Review of Proxima by

Book cover for Proxima

I seem to remember reading some or all of Stephen Baxter’s Manifold books when I was much younger. Those also involved a future sentience/intelligence at the end of the universe reaching back in the history of the universe to alter events through weird, inexplicable phenomena. So I guess this is a thing for him. Proxima starts its life as a straightforward tale of enforced penal colonization of another planet before gradually sprawling into a parallel tale of solar system politics before eventually becoming something about exploring weird phenomena. Basically, it’s typical Baxter. I would have loved this more when I was younger.

The story gets much better after all the potential settlers, save two, die at the settlement site of interest. The survivors are left with the knowledge that they are no longer trying to establish a self-sustaining colony but are basically just eking out an existence day to day for the rest of their lives. Baxter leaves us thinking that this is the most cockamamie planetary colonization scheme ever dreamed up, until the very end—although the UN is majorly saved by the discovery of The Hatch, because otherwise I still think their colonization plan was a terrible one.

Meanwhile, in the solar system, China has taken over Australia and Mars and the asteroids, but the UN-affiliated countries (read: America) have Mercury and its mysterious kernels that can power interplanetary/interstellar ships. Oh, and there are strong AIs hunkering in subterranean facilities, relics from the Heroic Generation when men were real men, women were real women, and strong AIs created from brain scans and deep learning networks were real strong AIs created from brain scans and deep learning networks. No one trusts these AIs, but hey, they make for great deus ex machinae, hmm?

Weird and wacky hijinks ensue, with babies and twins and sentient robots and exo-geological and exo-biological observations. In one of the more blatant set ups I’ve seen in a while, nothing gets resolved before the end of the book—either this book was originally twice as long and had to get split in two, or else this is a cynical attempt to make people buy Book 2, because literally there is no ending. It’s cliffhanger, epilogue, done. Who are those guys, the lost Ninth Legion? I don’t know. Buy the next book to find out!

I know my sarcasm above makes it sound like I hated this book, and that’s not the case at all. In fact, for the majority of Proxima, I was enamoured to the point of really wanting to keep reading. That’s probably some of the highest praise a book can receive, right? It is a fun story. It’s just that its substance is stretched so thinly across these 400-some pages.

By far the best thing about Proxima is the way Baxter describes life on Proxima c, or Per Ardua. This is a beautiful look at what it might be like to colonize an exoplanet—not just another planet in our solar system, like Mars, but a planet around an entirely different star, one with life like but unlike the life on Earth. Baxter covers the challenges—having to manufacture soil in which to grow crops, adjusting to the different day/year lengths and the increased radiation, the need to carefully select one’s settler groups to avoid what happens here. In his slightly more fanciful but no less impressive depiction of alien, possibly sentient life in the builders, Baxter reminds us how difficult it would be to communicate with a species not of our planet. Basically, Proxima is a potent reminder of the practical challenges awaiting us if we ever attempt to colonize an exoplanet.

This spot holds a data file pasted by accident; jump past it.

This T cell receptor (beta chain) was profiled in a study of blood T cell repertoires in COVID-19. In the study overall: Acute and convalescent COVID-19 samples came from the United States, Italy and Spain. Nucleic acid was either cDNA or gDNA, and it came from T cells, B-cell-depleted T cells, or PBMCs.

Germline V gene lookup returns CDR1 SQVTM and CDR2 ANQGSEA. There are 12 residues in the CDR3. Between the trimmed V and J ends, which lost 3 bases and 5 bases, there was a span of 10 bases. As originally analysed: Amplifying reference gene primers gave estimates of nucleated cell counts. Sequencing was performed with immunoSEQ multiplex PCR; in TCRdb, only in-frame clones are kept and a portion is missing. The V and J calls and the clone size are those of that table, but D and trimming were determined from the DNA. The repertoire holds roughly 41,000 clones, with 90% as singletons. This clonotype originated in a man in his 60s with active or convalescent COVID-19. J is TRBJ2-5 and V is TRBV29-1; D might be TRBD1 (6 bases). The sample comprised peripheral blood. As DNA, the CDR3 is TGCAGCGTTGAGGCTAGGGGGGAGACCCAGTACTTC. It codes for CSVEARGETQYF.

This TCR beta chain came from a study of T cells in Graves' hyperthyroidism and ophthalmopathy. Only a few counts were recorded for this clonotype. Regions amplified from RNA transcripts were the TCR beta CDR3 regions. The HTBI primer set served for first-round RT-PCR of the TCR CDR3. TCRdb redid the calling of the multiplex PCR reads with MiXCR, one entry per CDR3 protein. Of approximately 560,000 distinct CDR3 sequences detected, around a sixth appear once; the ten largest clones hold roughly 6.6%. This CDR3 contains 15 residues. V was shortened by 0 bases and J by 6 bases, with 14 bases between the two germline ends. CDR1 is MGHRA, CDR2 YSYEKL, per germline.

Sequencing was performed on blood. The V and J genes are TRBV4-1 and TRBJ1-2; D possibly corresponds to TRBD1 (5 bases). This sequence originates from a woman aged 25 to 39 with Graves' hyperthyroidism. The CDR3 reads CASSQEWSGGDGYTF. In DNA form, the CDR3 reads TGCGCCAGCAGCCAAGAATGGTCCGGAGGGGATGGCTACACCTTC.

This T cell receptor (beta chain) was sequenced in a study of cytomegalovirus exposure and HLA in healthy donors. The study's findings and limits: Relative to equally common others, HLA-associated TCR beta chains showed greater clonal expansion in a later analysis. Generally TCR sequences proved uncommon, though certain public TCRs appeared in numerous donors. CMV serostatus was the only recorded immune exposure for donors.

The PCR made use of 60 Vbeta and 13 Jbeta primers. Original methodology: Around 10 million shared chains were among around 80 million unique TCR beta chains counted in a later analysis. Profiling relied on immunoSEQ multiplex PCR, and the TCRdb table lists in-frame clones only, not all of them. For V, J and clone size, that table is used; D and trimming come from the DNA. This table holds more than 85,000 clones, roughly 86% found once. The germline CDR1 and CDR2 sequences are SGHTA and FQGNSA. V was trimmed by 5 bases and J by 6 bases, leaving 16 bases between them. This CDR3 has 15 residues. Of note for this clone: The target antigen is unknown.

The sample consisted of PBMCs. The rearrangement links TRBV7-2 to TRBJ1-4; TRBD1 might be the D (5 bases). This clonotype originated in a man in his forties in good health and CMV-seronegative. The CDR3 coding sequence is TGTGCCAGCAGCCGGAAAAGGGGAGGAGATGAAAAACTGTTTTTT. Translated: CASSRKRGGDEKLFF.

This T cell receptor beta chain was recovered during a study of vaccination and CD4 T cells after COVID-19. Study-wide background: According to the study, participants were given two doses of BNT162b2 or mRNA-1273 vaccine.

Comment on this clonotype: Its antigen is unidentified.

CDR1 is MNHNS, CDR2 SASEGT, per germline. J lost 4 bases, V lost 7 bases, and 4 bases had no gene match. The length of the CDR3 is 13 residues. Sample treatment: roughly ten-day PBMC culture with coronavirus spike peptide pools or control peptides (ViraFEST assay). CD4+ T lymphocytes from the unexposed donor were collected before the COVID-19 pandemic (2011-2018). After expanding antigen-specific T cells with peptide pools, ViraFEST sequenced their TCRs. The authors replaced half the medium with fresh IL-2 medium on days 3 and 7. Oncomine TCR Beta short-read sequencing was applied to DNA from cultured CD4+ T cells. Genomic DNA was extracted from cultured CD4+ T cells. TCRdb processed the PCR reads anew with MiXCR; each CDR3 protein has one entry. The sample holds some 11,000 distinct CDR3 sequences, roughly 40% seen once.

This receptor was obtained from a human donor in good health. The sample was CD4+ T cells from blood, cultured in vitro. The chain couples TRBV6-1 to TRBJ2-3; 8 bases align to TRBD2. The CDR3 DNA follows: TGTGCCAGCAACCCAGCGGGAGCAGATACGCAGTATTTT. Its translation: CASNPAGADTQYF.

For all of the above, however, there were paragraphs of expository description and dialogue. There were extraneous characters and paper-thin politics. And all the characters, major or minor or extraneous, fit into a small number of moulds, from the cartoonishly macho and aggressive people like Gustave Klein to the suave but untrustworthy Michael Kings and Earthshines of the world. There is neither depth nor breadth to these people.

I can’t help but keep comparing Proxima to Red Mars, the other colonization SF novel I recently read. They share many strengths and flaws. Both are very technical, almost pragmatic looks at the difficulties of settling other worlds. Both have somewhat pessimistic ideas about how much humanity can cooperate in these endeavours (but Baxter’s political scenes are a little harder to believe than Kim Stanley Robinson’s). Is it weird that I found Proxima more engaging, but Red Mars overall the better book? Perhaps that’s just my lingering, Singularity-related obsession with weird alien artifacts manipulating space and time.

I’m not going out of my way to recommend this book. If you like this sort of thing, you will probably like Proxima, and there are way worse books you could spend your time on. I can’t even say it’s more ho-hum, nothing-to-see-here, because it definitely has one of the best depictions of exoplanetary settlement we’ll get for a while. Baxter loves to do the research and show off everything he has learned about exoplanets; I can’t fault that love. I just wish it had led, overall, to a more involved story with more interesting people.

Engagement

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